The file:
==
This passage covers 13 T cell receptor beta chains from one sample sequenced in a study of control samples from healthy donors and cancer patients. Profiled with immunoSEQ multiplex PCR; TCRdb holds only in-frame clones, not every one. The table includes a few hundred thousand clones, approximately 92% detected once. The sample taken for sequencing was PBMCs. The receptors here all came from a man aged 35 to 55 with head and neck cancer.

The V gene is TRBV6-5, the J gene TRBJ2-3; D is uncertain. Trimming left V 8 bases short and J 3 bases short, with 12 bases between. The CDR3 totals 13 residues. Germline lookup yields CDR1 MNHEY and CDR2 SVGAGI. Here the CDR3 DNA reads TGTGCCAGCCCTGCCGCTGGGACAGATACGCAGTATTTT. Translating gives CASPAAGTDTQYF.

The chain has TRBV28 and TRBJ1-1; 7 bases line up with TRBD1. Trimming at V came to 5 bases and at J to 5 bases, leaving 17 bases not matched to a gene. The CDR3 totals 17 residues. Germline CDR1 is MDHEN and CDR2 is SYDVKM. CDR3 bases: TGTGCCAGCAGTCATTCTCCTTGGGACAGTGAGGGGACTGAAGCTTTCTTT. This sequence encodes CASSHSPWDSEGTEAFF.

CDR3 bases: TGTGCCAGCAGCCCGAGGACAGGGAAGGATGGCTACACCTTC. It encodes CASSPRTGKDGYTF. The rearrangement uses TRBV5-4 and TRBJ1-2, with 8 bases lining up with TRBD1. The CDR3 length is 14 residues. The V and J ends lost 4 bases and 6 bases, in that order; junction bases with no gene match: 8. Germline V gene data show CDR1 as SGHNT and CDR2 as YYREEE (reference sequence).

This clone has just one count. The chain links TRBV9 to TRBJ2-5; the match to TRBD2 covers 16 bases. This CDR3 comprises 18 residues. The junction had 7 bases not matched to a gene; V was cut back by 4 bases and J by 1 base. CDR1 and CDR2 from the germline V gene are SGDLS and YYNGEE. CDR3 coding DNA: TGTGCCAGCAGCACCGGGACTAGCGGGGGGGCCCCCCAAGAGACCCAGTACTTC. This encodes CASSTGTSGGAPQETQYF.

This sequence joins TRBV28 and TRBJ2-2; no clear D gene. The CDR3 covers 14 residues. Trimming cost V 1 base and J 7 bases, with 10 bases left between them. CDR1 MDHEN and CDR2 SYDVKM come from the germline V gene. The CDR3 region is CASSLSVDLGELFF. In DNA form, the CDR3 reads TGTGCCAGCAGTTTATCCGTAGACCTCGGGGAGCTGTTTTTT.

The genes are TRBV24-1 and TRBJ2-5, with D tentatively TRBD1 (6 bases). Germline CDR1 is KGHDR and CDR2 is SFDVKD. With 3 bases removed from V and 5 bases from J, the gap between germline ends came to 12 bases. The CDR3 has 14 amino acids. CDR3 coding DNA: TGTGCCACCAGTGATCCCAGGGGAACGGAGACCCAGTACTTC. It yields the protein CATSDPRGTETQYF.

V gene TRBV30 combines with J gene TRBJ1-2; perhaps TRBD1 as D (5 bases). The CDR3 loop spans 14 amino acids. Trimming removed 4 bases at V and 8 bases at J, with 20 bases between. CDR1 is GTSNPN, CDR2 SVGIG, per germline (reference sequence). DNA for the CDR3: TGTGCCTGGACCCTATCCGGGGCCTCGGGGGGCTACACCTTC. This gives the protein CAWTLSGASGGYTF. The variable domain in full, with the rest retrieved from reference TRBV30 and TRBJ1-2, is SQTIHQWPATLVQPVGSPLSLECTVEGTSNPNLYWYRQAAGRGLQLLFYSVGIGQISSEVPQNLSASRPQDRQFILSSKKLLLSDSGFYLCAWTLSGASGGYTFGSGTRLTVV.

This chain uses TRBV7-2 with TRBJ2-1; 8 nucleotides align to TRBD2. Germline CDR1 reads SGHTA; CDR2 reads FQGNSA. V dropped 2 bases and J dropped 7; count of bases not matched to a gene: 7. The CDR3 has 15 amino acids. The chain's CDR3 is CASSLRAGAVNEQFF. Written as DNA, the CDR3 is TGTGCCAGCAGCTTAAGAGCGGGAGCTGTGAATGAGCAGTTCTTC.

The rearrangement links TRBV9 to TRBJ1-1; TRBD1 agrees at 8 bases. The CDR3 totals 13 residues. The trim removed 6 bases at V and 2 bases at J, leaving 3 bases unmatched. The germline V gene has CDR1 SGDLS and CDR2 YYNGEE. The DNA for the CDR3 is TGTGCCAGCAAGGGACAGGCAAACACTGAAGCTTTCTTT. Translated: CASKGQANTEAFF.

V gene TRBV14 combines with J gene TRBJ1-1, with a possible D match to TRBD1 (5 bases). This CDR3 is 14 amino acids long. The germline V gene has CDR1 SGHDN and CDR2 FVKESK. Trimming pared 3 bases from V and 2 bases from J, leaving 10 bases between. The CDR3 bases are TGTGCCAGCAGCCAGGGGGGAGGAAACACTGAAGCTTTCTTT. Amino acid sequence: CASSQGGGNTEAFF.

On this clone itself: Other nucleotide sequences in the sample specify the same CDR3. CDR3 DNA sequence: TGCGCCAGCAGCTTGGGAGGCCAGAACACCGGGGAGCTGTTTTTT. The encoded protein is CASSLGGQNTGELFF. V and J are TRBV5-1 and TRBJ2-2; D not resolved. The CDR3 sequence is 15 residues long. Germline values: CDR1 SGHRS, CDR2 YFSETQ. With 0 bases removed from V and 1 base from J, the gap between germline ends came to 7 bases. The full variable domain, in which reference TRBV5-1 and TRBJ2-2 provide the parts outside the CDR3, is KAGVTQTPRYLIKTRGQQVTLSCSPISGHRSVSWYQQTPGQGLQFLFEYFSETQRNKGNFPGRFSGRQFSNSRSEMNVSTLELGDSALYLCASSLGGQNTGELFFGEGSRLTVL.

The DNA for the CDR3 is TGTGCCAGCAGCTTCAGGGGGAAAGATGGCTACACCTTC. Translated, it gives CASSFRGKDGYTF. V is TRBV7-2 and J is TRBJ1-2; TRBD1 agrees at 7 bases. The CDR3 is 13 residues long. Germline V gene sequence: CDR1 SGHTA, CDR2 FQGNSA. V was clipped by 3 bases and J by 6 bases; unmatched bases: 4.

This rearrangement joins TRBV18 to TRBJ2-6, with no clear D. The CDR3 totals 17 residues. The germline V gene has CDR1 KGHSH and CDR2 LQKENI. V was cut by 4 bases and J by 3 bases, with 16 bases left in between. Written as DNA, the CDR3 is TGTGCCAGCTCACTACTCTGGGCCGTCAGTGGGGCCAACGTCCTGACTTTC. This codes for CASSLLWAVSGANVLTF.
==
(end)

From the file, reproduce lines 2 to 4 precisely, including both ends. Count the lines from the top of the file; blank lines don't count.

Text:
The V gene is TRBV6-5, the J gene TRBJ2-3; D is uncertain. Trimming left V 8 bases short and J 3 bases short, with 12 bases between. The CDR3 totals 13 residues. Germline lookup yields CDR1 MNHEY and CDR2 SVGAGI. Here the CDR3 DNA reads TGTGCCAGCCCTGCCGCTGGGACAGATACGCAGTATTTT. Translating gives CASPAAGTDTQYF.

The chain has TRBV28 and TRBJ1-1; 7 bases line up with TRBD1. Trimming at V came to 5 bases and at J to 5 bases, leaving 17 bases not matched to a gene. The CDR3 totals 17 residues. Germline CDR1 is MDHEN and CDR2 is SYDVKM. CDR3 bases: TGTGCCAGCAGTCATTCTCCTTGGGACAGTGAGGGGACTGAAGCTTTCTTT. This sequence encodes CASSHSPWDSEGTEAFF.

CDR3 bases: TGTGCCAGCAGCCCGAGGACAGGGAAGGATGGCTACACCTTC. It encodes CASSPRTGKDGYTF. The rearrangement uses TRBV5-4 and TRBJ1-2, with 8 bases lining up with TRBD1. The CDR3 length is 14 residues. The V and J ends lost 4 bases and 6 bases, in that order; junction bases with no gene match: 8. Germline V gene data show CDR1 as SGHNT and CDR2 as YYREEE (reference sequence).